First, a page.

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Sniper Elite 3

Platform(s): PC, PlayStation 3, PlayStation 4, Xbox 360, Xbox One
Genre: Action
Publisher: 505 Games
Developer: Rebellion
Release Date: July 1, 2014

About Tony "OUberLord" Mitera

I've been entrenched in the world of game reviews for almost a decade, and I've been playing them for even longer. I'm primarily a PC gamer, though I own and play pretty much all modern platforms. When I'm not shooting up the place in the online arena, I can be found working in the IT field, which has just as many computers but far less shooting. Usually.

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PS4/XOne/PC Preview - 'Sniper Elite 3'

by Tony "OUberLord" Mitera on June 20, 2014 @ 3:00 a.m. PDT

Sniper Elite 3 will continue the story of elite OSS sniper Karl Fairburne during World War II with all-new environments, a more refined gameplay experience and a brand new storyline.

Sniper Elite V2 marked something of a rift between old and new fans of the franchise. While newcomers praised the game for its brutal X-ray bullet path cams and overall sniping mechanics, fans who came from the original Sniper Elite were less enthused. V2 lacked a lot of the open-ended mechanics of the original game, such as the need to cover your back, the non-linear environments, and the need for some level of stealth. Sniper Elite 3 keeps the fancy graphics and smoother gameplay of the previous game but marries it to the soul of the original. It's a much more open shooter, and at E3 2014, I put in some hands-on time to check out the improvements.

Sniper Elite 3  takes place in the North African campaign of World War II and serves as a prequel to the previous game. You play as the same character, but the environment has traded the linear streets of Berlin for windswept deserts and low-lying oases. Enemies are scattered all over the map and in decent numbers, so it is more important than ever to use some tactics to approach combat rather than going in, rifles blazing. Properly scouting the area and moving after firing are not only pieces of good advice, but they're mechanics that are used and rewarded in the game.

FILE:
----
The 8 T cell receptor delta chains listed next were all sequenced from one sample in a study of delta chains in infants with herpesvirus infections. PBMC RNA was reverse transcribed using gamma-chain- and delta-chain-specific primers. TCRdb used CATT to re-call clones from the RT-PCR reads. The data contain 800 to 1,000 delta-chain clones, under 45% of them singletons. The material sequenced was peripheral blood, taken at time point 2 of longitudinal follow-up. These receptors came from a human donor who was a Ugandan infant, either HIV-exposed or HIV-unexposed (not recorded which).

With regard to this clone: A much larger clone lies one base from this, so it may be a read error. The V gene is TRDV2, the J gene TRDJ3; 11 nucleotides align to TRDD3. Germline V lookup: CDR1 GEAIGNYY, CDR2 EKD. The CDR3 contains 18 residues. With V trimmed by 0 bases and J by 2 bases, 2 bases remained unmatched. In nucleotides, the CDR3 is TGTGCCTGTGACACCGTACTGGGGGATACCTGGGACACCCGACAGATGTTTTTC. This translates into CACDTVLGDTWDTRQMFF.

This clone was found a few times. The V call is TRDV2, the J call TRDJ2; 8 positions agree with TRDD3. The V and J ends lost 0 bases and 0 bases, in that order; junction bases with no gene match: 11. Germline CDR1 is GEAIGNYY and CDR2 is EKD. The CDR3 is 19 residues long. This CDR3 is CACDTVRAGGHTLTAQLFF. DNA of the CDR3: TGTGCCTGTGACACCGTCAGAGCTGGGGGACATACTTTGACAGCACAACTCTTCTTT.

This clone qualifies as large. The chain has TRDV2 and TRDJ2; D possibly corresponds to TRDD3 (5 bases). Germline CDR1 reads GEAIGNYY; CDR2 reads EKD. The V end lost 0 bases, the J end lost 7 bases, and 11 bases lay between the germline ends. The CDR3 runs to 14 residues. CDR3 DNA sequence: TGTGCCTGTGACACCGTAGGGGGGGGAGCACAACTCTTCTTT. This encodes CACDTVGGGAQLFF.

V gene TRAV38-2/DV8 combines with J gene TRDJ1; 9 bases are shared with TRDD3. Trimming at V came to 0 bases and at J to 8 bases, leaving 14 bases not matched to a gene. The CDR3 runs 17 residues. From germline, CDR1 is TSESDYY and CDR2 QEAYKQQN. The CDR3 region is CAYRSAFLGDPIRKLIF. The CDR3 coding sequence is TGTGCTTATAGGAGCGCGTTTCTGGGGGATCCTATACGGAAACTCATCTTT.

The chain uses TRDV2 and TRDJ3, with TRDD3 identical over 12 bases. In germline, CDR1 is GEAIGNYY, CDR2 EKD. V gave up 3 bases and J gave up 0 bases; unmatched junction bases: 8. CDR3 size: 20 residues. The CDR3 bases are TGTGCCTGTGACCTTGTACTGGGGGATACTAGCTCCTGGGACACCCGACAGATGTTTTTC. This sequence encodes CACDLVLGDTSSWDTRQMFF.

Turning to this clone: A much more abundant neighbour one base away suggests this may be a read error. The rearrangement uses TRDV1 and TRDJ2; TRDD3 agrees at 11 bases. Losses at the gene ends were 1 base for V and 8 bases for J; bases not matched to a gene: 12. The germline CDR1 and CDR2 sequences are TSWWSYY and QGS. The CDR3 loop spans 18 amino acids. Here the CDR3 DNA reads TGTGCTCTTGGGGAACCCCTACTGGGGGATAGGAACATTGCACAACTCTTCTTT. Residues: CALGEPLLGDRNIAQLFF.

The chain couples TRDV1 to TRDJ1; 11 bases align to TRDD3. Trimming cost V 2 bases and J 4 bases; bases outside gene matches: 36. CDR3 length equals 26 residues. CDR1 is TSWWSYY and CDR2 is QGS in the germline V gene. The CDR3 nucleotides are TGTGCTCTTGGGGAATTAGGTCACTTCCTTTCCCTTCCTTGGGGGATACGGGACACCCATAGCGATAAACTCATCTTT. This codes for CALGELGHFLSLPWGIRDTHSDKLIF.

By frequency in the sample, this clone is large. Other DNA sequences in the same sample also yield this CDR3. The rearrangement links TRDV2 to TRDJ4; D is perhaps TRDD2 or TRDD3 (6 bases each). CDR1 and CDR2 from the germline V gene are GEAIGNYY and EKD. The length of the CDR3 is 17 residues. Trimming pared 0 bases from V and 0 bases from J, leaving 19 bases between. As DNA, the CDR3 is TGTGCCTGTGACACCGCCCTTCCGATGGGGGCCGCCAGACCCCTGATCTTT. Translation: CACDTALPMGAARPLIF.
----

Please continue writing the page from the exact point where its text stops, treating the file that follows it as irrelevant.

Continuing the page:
With binoculars, you can tag seven enemies at a time at the beginning of the game, and that number increases as you upgrade the binoculars. By tagging an enemy, you can more easily keep track of their silhouette as they move around; it's important as you make your way through the series of objects that can impede your line of sight. Enemies have differing levels of alert, so getting spotted doesn't immediately end your sneaking around, but they will investigate if you linger too long. You can also use enemy curiosity to your advantage by throwing rocks to make a noise that enemies will investigate. Once away from prying eyes, you can then shoot them in the head with the silenced Welrod pistol or silently take them down from behind with your knife.

Using the sniper rifle is certainly an option that makes some noise, but it also has a stealth mechanic that's been incorporated into the gameplay. Firing one shot from a concealed position causes the enemy to react to the overall direction of the shot, but otherwise, they won't know exactly where you fired from. Firing a second shot usually causes them to send a token squad to investigate the overall position you fired from, with successive shots increasing the force that they use against your position. This makes shoot-and-scoot an important aspect of the game and allows you to continue using your rifle even though it is far from a silent option. The game also rewards this behavior by giving you points for escaping a detection area without being spotted and for reengaging the enemy from another location.


As you play, you gain unlocks, including new weapons and attachments. The sniper rifle has four different part categories that can be swapped out, though the parts usually increase one stat while reducing another. One attachment might reduce the recoil of the rifle but at the same time limit its muzzle velocity, which affects its ballistics and range. This progression system carries over between single-player and multiplayer, as the unlocks you gain in one are immediately available for use in the other, and vice versa.

For the first time, full campaign cooperative player is coming to the Sniper Elite series. The campaign levels were designed with co-op in mind, and given the breadth of the one we played, there will be plenty of opportunities to coordinate your actions with a friend. Players will also have the ability to revive their co-op partner if they fall, so it can make a more realistic playthrough of the game also slightly more manageable.

From my time with Sniper Elite 3, it's apparent that the developers have truly listened to their fans, both about what they loved and what they missed from the prior game. As disappointed as I was with Sniper Elite V2, SE3 seems to address nearly every criticism that I had. With the game coming out in early July, we should have a lot more information on Sniper Elite 3 and our final verdict on the game relatively soon.



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